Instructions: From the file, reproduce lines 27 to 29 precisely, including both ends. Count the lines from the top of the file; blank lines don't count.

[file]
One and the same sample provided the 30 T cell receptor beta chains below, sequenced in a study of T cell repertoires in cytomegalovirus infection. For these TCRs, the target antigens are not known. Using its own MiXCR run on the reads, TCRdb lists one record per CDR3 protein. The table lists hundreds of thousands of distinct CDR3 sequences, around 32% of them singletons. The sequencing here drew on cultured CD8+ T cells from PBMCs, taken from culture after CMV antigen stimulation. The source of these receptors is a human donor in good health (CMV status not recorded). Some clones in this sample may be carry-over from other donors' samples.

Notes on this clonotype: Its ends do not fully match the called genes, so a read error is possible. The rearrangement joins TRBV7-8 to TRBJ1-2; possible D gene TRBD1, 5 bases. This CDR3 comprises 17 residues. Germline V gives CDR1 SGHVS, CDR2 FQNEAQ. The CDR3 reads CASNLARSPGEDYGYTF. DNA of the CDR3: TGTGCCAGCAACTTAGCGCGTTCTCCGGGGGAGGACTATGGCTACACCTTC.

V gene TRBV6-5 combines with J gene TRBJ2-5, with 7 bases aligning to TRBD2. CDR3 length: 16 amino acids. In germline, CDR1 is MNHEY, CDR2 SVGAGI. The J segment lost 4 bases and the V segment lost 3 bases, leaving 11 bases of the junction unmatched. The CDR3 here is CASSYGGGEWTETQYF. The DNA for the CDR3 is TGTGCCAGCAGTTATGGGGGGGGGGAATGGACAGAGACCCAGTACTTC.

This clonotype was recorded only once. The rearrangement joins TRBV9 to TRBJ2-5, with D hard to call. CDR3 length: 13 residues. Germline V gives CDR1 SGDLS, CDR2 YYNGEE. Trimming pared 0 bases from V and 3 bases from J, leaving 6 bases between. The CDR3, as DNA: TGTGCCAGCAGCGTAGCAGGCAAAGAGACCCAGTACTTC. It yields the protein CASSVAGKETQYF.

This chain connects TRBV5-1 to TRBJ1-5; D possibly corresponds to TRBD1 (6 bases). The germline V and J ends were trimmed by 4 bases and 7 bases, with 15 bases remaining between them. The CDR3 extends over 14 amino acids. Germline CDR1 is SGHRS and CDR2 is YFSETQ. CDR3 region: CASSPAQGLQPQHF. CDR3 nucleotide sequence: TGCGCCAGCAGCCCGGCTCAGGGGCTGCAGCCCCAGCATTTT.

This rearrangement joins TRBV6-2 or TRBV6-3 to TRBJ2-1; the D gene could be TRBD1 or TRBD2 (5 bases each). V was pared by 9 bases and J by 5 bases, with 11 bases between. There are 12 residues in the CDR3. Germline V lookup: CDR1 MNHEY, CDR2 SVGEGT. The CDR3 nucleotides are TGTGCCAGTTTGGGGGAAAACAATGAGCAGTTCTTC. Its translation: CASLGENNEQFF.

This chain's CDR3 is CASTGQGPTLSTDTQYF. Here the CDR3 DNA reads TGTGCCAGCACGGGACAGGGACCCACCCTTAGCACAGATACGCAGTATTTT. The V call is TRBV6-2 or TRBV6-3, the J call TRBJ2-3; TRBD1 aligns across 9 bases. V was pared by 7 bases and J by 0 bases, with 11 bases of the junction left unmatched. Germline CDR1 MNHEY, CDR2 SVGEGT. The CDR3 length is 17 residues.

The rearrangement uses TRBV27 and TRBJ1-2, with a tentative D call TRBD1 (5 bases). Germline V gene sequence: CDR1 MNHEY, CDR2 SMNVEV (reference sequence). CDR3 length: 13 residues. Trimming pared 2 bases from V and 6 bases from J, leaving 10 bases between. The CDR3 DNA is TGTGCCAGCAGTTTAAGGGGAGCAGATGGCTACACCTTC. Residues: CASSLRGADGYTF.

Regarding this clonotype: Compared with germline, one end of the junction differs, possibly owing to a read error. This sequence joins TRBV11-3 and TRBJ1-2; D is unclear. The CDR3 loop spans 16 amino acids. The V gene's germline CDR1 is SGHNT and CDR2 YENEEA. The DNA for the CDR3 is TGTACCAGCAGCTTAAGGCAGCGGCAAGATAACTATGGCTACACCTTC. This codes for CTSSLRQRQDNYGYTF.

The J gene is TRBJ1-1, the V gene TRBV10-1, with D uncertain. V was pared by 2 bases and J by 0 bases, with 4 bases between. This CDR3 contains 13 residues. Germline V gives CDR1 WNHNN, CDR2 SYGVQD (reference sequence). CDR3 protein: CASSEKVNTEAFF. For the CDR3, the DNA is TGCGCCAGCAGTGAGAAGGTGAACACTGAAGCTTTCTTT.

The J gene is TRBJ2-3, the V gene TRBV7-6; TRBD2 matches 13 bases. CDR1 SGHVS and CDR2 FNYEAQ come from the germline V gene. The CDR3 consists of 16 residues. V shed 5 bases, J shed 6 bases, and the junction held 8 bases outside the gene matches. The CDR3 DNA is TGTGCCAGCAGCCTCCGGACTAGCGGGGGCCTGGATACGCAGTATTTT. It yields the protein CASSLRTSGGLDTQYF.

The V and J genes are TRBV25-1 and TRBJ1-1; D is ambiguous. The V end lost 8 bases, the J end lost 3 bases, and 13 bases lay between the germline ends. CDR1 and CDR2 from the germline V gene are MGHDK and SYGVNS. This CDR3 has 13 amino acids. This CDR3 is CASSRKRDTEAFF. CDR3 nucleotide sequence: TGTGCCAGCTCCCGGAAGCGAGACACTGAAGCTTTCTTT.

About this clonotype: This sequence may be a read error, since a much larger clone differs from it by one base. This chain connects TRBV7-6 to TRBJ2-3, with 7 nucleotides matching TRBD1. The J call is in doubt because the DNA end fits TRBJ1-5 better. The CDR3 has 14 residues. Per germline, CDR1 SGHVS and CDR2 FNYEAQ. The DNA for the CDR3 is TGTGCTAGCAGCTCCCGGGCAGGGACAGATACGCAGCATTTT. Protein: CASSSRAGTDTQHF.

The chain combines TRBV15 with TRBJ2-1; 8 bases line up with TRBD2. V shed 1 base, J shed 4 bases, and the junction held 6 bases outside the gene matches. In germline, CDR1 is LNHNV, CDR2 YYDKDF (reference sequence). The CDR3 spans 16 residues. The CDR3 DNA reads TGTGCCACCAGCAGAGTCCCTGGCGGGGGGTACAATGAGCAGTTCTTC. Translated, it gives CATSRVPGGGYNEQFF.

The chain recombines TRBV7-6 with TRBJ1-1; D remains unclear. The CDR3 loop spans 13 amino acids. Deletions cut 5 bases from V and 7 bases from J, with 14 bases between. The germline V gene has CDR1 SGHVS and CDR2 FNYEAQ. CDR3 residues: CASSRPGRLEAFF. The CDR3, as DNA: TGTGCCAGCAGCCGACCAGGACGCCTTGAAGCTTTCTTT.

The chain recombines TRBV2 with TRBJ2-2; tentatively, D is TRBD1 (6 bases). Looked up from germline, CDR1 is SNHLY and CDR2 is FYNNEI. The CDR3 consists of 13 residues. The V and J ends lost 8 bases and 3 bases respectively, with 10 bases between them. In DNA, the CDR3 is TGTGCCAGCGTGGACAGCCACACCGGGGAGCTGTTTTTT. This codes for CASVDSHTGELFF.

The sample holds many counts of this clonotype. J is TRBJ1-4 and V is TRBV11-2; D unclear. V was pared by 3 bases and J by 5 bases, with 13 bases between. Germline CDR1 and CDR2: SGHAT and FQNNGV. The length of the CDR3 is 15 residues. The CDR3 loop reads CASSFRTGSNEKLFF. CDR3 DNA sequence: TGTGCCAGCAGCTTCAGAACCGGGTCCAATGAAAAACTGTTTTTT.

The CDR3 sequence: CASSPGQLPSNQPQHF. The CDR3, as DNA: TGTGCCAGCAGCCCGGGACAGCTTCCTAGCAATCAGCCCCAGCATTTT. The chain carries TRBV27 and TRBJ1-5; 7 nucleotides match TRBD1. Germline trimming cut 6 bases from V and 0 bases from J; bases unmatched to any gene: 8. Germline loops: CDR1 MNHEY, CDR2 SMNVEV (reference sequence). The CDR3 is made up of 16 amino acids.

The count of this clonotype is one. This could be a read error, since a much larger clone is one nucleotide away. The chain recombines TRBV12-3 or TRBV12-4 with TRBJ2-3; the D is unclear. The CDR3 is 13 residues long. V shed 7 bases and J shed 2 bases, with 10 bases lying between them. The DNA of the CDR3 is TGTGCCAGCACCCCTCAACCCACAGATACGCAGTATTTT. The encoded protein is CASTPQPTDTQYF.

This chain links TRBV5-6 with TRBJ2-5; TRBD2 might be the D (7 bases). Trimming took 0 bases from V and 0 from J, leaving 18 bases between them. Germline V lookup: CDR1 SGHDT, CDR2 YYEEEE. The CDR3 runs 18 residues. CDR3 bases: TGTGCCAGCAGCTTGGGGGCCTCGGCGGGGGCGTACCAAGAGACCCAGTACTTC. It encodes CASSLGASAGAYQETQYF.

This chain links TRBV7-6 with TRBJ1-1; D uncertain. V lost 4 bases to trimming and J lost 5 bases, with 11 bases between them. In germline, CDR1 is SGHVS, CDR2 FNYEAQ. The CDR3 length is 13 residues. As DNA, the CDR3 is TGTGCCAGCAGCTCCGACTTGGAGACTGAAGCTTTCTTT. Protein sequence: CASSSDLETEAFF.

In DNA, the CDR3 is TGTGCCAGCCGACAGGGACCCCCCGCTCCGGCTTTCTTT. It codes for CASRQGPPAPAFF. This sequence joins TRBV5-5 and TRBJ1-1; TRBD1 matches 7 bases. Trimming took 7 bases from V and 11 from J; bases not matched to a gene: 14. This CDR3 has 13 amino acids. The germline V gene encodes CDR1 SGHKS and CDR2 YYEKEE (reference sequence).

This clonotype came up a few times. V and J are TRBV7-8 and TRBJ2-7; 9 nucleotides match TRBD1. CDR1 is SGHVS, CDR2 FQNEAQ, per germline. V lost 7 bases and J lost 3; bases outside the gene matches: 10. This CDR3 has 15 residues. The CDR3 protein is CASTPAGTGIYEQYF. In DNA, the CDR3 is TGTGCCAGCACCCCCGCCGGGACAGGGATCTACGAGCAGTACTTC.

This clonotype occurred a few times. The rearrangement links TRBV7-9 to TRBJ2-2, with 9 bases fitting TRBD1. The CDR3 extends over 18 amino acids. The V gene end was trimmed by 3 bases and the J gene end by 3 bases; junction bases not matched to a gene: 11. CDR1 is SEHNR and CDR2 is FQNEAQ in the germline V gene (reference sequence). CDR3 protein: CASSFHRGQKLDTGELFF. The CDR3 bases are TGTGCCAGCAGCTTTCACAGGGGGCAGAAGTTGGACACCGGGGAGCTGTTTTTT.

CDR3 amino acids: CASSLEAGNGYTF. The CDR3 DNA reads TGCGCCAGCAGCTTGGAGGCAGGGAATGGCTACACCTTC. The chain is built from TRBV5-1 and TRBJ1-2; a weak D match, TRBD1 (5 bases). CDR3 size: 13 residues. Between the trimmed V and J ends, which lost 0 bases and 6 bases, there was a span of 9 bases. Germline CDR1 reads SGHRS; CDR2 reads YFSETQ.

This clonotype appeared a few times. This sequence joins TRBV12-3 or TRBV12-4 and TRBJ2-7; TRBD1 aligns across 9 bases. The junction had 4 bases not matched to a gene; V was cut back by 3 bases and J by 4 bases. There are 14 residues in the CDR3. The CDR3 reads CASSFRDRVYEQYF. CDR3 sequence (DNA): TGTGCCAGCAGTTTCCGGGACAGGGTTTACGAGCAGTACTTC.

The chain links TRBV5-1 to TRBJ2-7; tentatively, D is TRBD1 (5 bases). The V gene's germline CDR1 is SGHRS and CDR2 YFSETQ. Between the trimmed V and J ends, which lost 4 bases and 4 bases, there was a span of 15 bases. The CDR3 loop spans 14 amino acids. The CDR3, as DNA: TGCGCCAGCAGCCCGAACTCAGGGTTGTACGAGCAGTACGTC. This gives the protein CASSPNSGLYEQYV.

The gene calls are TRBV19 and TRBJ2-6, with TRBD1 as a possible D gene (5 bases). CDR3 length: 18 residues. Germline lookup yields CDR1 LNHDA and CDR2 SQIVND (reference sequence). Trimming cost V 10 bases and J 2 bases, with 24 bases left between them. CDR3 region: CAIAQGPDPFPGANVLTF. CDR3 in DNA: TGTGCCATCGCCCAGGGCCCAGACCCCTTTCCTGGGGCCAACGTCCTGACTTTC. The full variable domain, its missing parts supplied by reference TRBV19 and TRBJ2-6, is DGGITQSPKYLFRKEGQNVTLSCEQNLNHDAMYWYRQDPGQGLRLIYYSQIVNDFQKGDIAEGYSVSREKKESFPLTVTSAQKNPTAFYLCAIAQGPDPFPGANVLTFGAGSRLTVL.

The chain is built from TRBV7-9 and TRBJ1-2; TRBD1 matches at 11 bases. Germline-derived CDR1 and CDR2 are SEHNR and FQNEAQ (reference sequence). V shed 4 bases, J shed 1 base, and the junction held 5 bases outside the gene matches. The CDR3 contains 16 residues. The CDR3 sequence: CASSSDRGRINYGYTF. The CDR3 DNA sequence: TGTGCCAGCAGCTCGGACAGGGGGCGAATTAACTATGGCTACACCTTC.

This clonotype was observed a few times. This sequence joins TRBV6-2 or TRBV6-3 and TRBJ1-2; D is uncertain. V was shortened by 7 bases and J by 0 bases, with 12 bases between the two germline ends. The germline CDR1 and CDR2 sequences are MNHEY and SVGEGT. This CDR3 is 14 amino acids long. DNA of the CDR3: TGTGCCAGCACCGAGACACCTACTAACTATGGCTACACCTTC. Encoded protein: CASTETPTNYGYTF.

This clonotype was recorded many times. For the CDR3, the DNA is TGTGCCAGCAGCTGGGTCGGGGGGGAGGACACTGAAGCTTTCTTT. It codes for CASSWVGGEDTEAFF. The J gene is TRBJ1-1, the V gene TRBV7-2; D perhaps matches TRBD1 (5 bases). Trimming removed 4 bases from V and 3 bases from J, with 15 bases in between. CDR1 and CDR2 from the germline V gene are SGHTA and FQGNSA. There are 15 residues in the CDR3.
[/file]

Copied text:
The chain links TRBV5-1 to TRBJ2-7; tentatively, D is TRBD1 (5 bases). The V gene's germline CDR1 is SGHRS and CDR2 YFSETQ. Between the trimmed V and J ends, which lost 4 bases and 4 bases, there was a span of 15 bases. The CDR3 loop spans 14 amino acids. The CDR3, as DNA: TGCGCCAGCAGCCCGAACTCAGGGTTGTACGAGCAGTACGTC. This gives the protein CASSPNSGLYEQYV.

The gene calls are TRBV19 and TRBJ2-6, with TRBD1 as a possible D gene (5 bases). CDR3 length: 18 residues. Germline lookup yields CDR1 LNHDA and CDR2 SQIVND (reference sequence). Trimming cost V 10 bases and J 2 bases, with 24 bases left between them. CDR3 region: CAIAQGPDPFPGANVLTF. CDR3 in DNA: TGTGCCATCGCCCAGGGCCCAGACCCCTTTCCTGGGGCCAACGTCCTGACTTTC. The full variable domain, its missing parts supplied by reference TRBV19 and TRBJ2-6, is DGGITQSPKYLFRKEGQNVTLSCEQNLNHDAMYWYRQDPGQGLRLIYYSQIVNDFQKGDIAEGYSVSREKKESFPLTVTSAQKNPTAFYLCAIAQGPDPFPGANVLTFGAGSRLTVL.

The chain is built from TRBV7-9 and TRBJ1-2; TRBD1 matches at 11 bases. Germline-derived CDR1 and CDR2 are SEHNR and FQNEAQ (reference sequence). V shed 4 bases, J shed 1 base, and the junction held 5 bases outside the gene matches. The CDR3 contains 16 residues. The CDR3 sequence: CASSSDRGRINYGYTF. The CDR3 DNA sequence: TGTGCCAGCAGCTCGGACAGGGGGCGAATTAACTATGGCTACACCTTC.